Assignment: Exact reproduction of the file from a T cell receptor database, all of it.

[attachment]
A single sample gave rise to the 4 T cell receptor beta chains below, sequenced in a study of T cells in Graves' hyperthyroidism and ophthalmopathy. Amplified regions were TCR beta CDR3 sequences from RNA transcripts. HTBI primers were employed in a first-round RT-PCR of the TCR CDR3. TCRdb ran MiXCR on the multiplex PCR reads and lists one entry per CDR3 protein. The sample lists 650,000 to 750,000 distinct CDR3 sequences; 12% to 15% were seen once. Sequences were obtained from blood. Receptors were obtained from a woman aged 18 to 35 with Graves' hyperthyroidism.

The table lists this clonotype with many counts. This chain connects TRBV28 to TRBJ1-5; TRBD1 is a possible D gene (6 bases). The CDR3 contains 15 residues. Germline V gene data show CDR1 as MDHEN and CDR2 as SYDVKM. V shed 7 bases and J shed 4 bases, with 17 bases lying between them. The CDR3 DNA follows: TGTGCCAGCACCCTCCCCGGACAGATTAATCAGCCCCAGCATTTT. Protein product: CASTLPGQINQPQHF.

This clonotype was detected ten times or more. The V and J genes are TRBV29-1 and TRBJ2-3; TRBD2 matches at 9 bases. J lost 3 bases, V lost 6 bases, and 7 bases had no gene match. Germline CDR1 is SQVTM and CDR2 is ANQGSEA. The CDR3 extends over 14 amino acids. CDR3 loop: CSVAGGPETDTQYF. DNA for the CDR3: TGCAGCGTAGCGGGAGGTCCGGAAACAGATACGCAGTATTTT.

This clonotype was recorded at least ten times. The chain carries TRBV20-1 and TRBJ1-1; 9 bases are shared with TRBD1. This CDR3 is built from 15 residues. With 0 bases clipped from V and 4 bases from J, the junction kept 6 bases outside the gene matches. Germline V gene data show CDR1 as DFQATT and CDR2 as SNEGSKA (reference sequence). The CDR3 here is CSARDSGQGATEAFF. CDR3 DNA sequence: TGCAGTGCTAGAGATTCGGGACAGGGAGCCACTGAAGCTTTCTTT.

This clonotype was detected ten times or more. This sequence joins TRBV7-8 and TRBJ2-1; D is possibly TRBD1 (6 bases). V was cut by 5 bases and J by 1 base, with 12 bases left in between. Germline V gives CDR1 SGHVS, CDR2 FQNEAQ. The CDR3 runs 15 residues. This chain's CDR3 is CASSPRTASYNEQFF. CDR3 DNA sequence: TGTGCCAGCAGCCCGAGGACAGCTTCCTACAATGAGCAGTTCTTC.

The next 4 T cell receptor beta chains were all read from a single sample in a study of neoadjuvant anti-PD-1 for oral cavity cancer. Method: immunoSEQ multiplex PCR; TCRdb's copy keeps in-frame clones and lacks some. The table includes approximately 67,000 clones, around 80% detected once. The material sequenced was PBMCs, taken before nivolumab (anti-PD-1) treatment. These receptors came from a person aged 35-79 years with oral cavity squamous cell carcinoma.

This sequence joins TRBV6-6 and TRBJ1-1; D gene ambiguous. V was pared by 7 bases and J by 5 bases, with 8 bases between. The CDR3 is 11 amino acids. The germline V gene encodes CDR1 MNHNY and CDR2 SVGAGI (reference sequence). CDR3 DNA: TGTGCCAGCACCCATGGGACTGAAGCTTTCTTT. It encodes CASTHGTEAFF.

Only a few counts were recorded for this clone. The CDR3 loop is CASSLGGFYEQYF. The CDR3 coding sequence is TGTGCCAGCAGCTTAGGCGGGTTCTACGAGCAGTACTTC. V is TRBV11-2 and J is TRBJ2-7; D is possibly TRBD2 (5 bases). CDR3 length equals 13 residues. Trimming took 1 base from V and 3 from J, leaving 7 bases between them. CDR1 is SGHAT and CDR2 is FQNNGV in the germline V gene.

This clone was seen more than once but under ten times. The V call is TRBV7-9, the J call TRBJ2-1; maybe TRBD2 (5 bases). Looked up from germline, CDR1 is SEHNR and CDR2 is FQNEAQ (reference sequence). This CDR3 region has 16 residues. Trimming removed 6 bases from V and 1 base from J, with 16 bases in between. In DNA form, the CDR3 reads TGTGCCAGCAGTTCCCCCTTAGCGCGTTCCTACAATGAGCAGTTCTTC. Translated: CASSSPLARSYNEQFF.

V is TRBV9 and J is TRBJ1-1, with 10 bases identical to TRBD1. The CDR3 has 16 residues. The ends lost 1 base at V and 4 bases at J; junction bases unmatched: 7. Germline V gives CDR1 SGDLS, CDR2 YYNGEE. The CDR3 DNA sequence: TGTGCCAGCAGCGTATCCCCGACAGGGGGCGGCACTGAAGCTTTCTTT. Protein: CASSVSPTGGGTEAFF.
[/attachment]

A single sample gave rise to the 4 T cell receptor beta chains below, sequenced in a study of T cells in Graves' hyperthyroidism and ophthalmopathy. Amplified regions were TCR beta CDR3 sequences from RNA transcripts. HTBI primers were employed in a first-round RT-PCR of the TCR CDR3. TCRdb ran MiXCR on the multiplex PCR reads and lists one entry per CDR3 protein. The sample lists 650,000 to 750,000 distinct CDR3 sequences; 12% to 15% were seen once. Sequences were obtained from blood. Receptors were obtained from a woman aged 18 to 35 with Graves' hyperthyroidism.

The table lists this clonotype with many counts. This chain connects TRBV28 to TRBJ1-5; TRBD1 is a possible D gene (6 bases). The CDR3 contains 15 residues. Germline V gene data show CDR1 as MDHEN and CDR2 as SYDVKM. V shed 7 bases and J shed 4 bases, with 17 bases lying between them. The CDR3 DNA follows: TGTGCCAGCACCCTCCCCGGACAGATTAATCAGCCCCAGCATTTT. Protein product: CASTLPGQINQPQHF.

This clonotype was detected ten times or more. The V and J genes are TRBV29-1 and TRBJ2-3; TRBD2 matches at 9 bases. J lost 3 bases, V lost 6 bases, and 7 bases had no gene match. Germline CDR1 is SQVTM and CDR2 is ANQGSEA. The CDR3 extends over 14 amino acids. CDR3 loop: CSVAGGPETDTQYF. DNA for the CDR3: TGCAGCGTAGCGGGAGGTCCGGAAACAGATACGCAGTATTTT.

This clonotype was recorded at least ten times. The chain carries TRBV20-1 and TRBJ1-1; 9 bases are shared with TRBD1. This CDR3 is built from 15 residues. With 0 bases clipped from V and 4 bases from J, the junction kept 6 bases outside the gene matches. Germline V gene data show CDR1 as DFQATT and CDR2 as SNEGSKA (reference sequence). The CDR3 here is CSARDSGQGATEAFF. CDR3 DNA sequence: TGCAGTGCTAGAGATTCGGGACAGGGAGCCACTGAAGCTTTCTTT.

This clonotype was detected ten times or more. This sequence joins TRBV7-8 and TRBJ2-1; D is possibly TRBD1 (6 bases). V was cut by 5 bases and J by 1 base, with 12 bases left in between. Germline V gives CDR1 SGHVS, CDR2 FQNEAQ. The CDR3 runs 15 residues. This chain's CDR3 is CASSPRTASYNEQFF. CDR3 DNA sequence: TGTGCCAGCAGCCCGAGGACAGCTTCCTACAATGAGCAGTTCTTC.

The next 4 T cell receptor beta chains were all read from a single sample in a study of neoadjuvant anti-PD-1 for oral cavity cancer. Method: immunoSEQ multiplex PCR; TCRdb's copy keeps in-frame clones and lacks some. The table includes approximately 67,000 clones, around 80% detected once. The material sequenced was PBMCs, taken before nivolumab (anti-PD-1) treatment. These receptors came from a person aged 35-79 years with oral cavity squamous cell carcinoma.

This sequence joins TRBV6-6 and TRBJ1-1; D gene ambiguous. V was pared by 7 bases and J by 5 bases, with 8 bases between. The CDR3 is 11 amino acids. The germline V gene encodes CDR1 MNHNY and CDR2 SVGAGI (reference sequence). CDR3 DNA: TGTGCCAGCACCCATGGGACTGAAGCTTTCTTT. It encodes CASTHGTEAFF.

Only a few counts were recorded for this clone. The CDR3 loop is CASSLGGFYEQYF. The CDR3 coding sequence is TGTGCCAGCAGCTTAGGCGGGTTCTACGAGCAGTACTTC. V is TRBV11-2 and J is TRBJ2-7; D is possibly TRBD2 (5 bases). CDR3 length equals 13 residues. Trimming took 1 base from V and 3 from J, leaving 7 bases between them. CDR1 is SGHAT and CDR2 is FQNNGV in the germline V gene.

This clone was seen more than once but under ten times. The V call is TRBV7-9, the J call TRBJ2-1; maybe TRBD2 (5 bases). Looked up from germline, CDR1 is SEHNR and CDR2 is FQNEAQ (reference sequence). This CDR3 region has 16 residues. Trimming removed 6 bases from V and 1 base from J, with 16 bases in between. In DNA form, the CDR3 reads TGTGCCAGCAGTTCCCCCTTAGCGCGTTCCTACAATGAGCAGTTCTTC. Translated: CASSSPLARSYNEQFF.

V is TRBV9 and J is TRBJ1-1, with 10 bases identical to TRBD1. The CDR3 has 16 residues. The ends lost 1 base at V and 4 bases at J; junction bases unmatched: 7. Germline V gives CDR1 SGDLS, CDR2 YYNGEE. The CDR3 DNA sequence: TGTGCCAGCAGCGTATCCCCGACAGGGGGCGGCACTGAAGCTTTCTTT. Protein: CASSVSPTGGGTEAFF.